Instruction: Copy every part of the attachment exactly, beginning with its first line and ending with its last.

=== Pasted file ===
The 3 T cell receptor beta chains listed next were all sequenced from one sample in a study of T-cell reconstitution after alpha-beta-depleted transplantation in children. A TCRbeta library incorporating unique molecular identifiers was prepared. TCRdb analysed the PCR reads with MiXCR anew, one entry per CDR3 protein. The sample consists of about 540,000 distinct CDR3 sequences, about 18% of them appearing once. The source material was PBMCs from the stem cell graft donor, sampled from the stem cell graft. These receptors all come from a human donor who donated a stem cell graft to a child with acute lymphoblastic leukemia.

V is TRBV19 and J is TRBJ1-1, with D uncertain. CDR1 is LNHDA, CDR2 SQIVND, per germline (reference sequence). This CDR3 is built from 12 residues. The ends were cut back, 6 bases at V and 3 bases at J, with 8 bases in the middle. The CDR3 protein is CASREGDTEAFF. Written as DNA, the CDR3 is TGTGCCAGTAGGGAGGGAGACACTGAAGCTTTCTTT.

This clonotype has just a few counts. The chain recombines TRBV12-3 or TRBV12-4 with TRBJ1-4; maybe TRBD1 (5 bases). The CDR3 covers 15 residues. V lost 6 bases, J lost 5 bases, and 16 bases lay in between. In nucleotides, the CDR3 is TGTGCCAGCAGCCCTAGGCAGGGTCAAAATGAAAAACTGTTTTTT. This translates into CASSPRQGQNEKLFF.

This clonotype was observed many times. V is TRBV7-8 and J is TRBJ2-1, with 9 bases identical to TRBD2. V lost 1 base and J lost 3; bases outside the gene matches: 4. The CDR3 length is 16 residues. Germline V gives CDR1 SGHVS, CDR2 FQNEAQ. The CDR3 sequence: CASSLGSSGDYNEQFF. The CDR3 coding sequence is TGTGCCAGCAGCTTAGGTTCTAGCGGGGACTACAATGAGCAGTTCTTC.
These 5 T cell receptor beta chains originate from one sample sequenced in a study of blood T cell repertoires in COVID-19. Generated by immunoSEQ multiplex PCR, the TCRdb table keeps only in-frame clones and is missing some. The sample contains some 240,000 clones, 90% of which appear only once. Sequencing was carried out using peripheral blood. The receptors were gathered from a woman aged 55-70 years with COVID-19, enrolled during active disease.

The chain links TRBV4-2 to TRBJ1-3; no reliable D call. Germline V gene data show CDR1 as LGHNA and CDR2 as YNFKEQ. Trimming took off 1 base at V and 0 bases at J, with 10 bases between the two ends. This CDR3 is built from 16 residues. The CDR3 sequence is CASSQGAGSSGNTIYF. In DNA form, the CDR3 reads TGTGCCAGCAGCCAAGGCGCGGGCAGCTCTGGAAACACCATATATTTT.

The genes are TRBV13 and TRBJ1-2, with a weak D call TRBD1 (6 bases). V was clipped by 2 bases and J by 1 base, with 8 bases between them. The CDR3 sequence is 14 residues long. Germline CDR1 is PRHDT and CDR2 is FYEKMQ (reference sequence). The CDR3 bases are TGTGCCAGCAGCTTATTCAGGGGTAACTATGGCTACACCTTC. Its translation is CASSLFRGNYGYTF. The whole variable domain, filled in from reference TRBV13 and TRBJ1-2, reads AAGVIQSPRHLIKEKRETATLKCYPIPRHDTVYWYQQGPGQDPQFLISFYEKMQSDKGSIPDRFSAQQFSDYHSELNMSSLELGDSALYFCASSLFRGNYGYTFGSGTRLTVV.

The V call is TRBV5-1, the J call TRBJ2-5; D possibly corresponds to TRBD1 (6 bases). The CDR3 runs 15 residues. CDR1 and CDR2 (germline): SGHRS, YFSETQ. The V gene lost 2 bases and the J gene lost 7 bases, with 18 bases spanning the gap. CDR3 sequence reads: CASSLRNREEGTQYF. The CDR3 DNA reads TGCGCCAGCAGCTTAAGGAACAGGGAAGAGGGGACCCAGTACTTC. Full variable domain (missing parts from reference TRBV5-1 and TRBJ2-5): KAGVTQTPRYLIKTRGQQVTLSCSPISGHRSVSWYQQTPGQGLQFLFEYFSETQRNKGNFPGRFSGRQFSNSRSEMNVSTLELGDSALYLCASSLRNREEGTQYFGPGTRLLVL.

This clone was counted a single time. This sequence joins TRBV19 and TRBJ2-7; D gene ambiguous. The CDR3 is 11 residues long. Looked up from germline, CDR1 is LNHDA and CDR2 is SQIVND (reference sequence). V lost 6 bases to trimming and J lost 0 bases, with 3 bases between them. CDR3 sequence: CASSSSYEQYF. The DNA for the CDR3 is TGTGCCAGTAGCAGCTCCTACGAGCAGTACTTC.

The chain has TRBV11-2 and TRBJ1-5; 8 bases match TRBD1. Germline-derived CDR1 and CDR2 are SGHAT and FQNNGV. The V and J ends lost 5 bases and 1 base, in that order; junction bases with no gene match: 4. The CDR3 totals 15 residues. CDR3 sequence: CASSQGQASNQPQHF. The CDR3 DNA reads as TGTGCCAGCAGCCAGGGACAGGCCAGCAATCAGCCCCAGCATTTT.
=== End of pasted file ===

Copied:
The 3 T cell receptor beta chains listed next were all sequenced from one sample in a study of T-cell reconstitution after alpha-beta-depleted transplantation in children. A TCRbeta library incorporating unique molecular identifiers was prepared. TCRdb analysed the PCR reads with MiXCR anew, one entry per CDR3 protein. The sample consists of about 540,000 distinct CDR3 sequences, about 18% of them appearing once. The source material was PBMCs from the stem cell graft donor, sampled from the stem cell graft. These receptors all come from a human donor who donated a stem cell graft to a child with acute lymphoblastic leukemia.

V is TRBV19 and J is TRBJ1-1, with D uncertain. CDR1 is LNHDA, CDR2 SQIVND, per germline (reference sequence). This CDR3 is built from 12 residues. The ends were cut back, 6 bases at V and 3 bases at J, with 8 bases in the middle. The CDR3 protein is CASREGDTEAFF. Written as DNA, the CDR3 is TGTGCCAGTAGGGAGGGAGACACTGAAGCTTTCTTT.

This clonotype has just a few counts. The chain recombines TRBV12-3 or TRBV12-4 with TRBJ1-4; maybe TRBD1 (5 bases). The CDR3 covers 15 residues. V lost 6 bases, J lost 5 bases, and 16 bases lay in between. In nucleotides, the CDR3 is TGTGCCAGCAGCCCTAGGCAGGGTCAAAATGAAAAACTGTTTTTT. This translates into CASSPRQGQNEKLFF.

This clonotype was observed many times. V is TRBV7-8 and J is TRBJ2-1, with 9 bases identical to TRBD2. V lost 1 base and J lost 3; bases outside the gene matches: 4. The CDR3 length is 16 residues. Germline V gives CDR1 SGHVS, CDR2 FQNEAQ. The CDR3 sequence: CASSLGSSGDYNEQFF. The CDR3 coding sequence is TGTGCCAGCAGCTTAGGTTCTAGCGGGGACTACAATGAGCAGTTCTTC.
These 5 T cell receptor beta chains originate from one sample sequenced in a study of blood T cell repertoires in COVID-19. Generated by immunoSEQ multiplex PCR, the TCRdb table keeps only in-frame clones and is missing some. The sample contains some 240,000 clones, 90% of which appear only once. Sequencing was carried out using peripheral blood. The receptors were gathered from a woman aged 55-70 years with COVID-19, enrolled during active disease.

The chain links TRBV4-2 to TRBJ1-3; no reliable D call. Germline V gene data show CDR1 as LGHNA and CDR2 as YNFKEQ. Trimming took off 1 base at V and 0 bases at J, with 10 bases between the two ends. This CDR3 is built from 16 residues. The CDR3 sequence is CASSQGAGSSGNTIYF. In DNA form, the CDR3 reads TGTGCCAGCAGCCAAGGCGCGGGCAGCTCTGGAAACACCATATATTTT.

The genes are TRBV13 and TRBJ1-2, with a weak D call TRBD1 (6 bases). V was clipped by 2 bases and J by 1 base, with 8 bases between them. The CDR3 sequence is 14 residues long. Germline CDR1 is PRHDT and CDR2 is FYEKMQ (reference sequence). The CDR3 bases are TGTGCCAGCAGCTTATTCAGGGGTAACTATGGCTACACCTTC. Its translation is CASSLFRGNYGYTF. The whole variable domain, filled in from reference TRBV13 and TRBJ1-2, reads AAGVIQSPRHLIKEKRETATLKCYPIPRHDTVYWYQQGPGQDPQFLISFYEKMQSDKGSIPDRFSAQQFSDYHSELNMSSLELGDSALYFCASSLFRGNYGYTFGSGTRLTVV.

The V call is TRBV5-1, the J call TRBJ2-5; D possibly corresponds to TRBD1 (6 bases). The CDR3 runs 15 residues. CDR1 and CDR2 (germline): SGHRS, YFSETQ. The V gene lost 2 bases and the J gene lost 7 bases, with 18 bases spanning the gap. CDR3 sequence reads: CASSLRNREEGTQYF. The CDR3 DNA reads TGCGCCAGCAGCTTAAGGAACAGGGAAGAGGGGACCCAGTACTTC. Full variable domain (missing parts from reference TRBV5-1 and TRBJ2-5): KAGVTQTPRYLIKTRGQQVTLSCSPISGHRSVSWYQQTPGQGLQFLFEYFSETQRNKGNFPGRFSGRQFSNSRSEMNVSTLELGDSALYLCASSLRNREEGTQYFGPGTRLLVL.

This clone was counted a single time. This sequence joins TRBV19 and TRBJ2-7; D gene ambiguous. The CDR3 is 11 residues long. Looked up from germline, CDR1 is LNHDA and CDR2 is SQIVND (reference sequence). V lost 6 bases to trimming and J lost 0 bases, with 3 bases between them. CDR3 sequence: CASSSSYEQYF. The DNA for the CDR3 is TGTGCCAGTAGCAGCTCCTACGAGCAGTACTTC.

The chain has TRBV11-2 and TRBJ1-5; 8 bases match TRBD1. Germline-derived CDR1 and CDR2 are SGHAT and FQNNGV. The V and J ends lost 5 bases and 1 base, in that order; junction bases with no gene match: 4. The CDR3 totals 15 residues. CDR3 sequence: CASSQGQASNQPQHF. The CDR3 DNA reads as TGTGCCAGCAGCCAGGGACAGGCCAGCAATCAGCCCCAGCATTTT.